Health calculators are available on multiple platforms. You will find many apps that can easily be downloaded onto your phone, tablet or wearable health gadgets. Many health-related websites will have calculators free to use. Your doctors’ offices, or other health facilities, are also likely to have health calculators that you could use to measure some health metrics as you wait your turn.
General health calculators are mostly linked to lifestyles. The commonly used ones are related to weight. You can calculate your body mass index (BMI), amount of calories burned during a work-out, or calories ingested with certain meals. You can also calculate how much of your body is actually fat, how much you need to eat daily to maintain health, how much alcohol gets into your blood during a drinking spell, or how much physical activity is needed to raise your heart rate to a certain level.
And then there are calculators sorely for women’s health. One of the most common ones is the pregnancy calculator. Most pregnancy calculators come as handy apps and are capable of tracking almost every aspect of your pregnancy. You will get reminders when clinics are due, prompts about important pregnancy milestones, and even handy advice about common symptoms. Those trying to conceive aren’t left out either, you will easily find ovulation apps that will quickly track your periods and prompt you on the most fertile days. There’s even a contraceptive app available for those who want to avoid pregnancy, and aren’t interested with traditional contraceptives.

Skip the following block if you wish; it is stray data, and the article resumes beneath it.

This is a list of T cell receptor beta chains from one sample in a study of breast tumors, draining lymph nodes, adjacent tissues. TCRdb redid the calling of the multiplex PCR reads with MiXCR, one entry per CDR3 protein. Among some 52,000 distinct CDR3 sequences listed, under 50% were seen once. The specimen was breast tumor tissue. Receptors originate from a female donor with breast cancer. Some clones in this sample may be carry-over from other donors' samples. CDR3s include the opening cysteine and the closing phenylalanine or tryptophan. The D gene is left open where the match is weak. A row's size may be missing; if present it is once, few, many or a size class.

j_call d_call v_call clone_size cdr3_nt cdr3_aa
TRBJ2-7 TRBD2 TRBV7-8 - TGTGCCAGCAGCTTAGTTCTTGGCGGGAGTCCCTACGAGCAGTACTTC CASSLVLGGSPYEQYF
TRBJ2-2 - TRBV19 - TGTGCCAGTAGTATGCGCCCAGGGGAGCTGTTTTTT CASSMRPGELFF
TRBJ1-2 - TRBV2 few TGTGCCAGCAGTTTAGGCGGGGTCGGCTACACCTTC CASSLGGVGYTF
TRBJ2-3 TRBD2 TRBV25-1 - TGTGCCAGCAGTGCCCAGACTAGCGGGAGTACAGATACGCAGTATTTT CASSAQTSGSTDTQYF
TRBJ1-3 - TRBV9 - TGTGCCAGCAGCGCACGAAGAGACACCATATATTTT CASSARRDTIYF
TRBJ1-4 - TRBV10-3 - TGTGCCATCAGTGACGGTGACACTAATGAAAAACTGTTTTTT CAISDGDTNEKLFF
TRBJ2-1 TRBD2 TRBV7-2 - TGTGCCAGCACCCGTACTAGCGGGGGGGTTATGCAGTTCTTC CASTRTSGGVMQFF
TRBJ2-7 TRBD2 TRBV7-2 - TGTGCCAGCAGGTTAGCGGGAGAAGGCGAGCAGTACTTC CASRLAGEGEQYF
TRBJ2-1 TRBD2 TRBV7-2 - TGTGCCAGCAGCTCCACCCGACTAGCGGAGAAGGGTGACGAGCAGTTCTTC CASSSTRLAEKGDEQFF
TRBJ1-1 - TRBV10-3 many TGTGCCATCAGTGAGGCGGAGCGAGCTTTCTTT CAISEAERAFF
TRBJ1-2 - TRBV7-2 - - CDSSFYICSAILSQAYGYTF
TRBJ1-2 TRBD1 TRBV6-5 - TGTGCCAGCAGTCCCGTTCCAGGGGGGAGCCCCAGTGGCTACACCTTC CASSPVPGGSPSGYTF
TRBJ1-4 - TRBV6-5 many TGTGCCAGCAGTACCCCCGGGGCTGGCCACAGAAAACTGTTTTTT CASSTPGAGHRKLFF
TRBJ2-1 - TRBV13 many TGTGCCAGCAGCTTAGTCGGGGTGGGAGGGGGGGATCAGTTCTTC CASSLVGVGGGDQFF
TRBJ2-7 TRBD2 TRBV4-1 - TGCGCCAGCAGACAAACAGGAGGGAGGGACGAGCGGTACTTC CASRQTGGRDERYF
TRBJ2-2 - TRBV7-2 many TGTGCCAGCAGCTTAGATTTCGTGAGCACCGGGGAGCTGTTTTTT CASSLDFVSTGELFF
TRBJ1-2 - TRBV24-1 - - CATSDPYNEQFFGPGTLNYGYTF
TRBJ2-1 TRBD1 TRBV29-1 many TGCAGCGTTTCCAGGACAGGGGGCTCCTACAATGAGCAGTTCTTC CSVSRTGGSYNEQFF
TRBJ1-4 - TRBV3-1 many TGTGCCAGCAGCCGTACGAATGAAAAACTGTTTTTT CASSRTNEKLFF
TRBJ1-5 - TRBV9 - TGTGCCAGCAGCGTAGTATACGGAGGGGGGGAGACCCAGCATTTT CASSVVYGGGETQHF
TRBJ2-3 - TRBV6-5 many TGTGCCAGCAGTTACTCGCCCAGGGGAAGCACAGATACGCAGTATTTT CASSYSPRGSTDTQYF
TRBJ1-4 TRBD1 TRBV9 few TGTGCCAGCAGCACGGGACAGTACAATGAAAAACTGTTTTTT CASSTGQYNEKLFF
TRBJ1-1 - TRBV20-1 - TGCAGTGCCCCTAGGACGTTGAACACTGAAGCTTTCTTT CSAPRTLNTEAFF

If you have the right medical data about yourself, you can also find apps that can predict your risks of certain reproductive cancers. Inputting the required data may sometimes require help from your gynaecologist following some evaluations. You will then get individualised predictions, and additional advice on limiting your cancer risks. Those on certain long term meditations may also use specific apps to remind them on dosages, prescription refills and interval medical reviews.
There are obviously some benefits in being aware of your health metrics. You want to remain within the green zone of whatever you calculate. If you are on the yellow or red zones, you will find additional advice. Or you will instinctively know what to do. But you will still need the odd clinical assessment and routine physical screening for certain diseases.
Beware that clocking nice numbers with your health calculators does not necessarily equate to good health. Your overall health status is an interplay of many variables, and scoring best in self-calculated parameters is only part of the health equation. Even though complex medical algorithms can display almost anything in numbers, you can never completely walk away from a reasoned interpretation by a skilled physician.
Dr Alfred Murage is a Consultant Gynaecologist and Fertility Specialist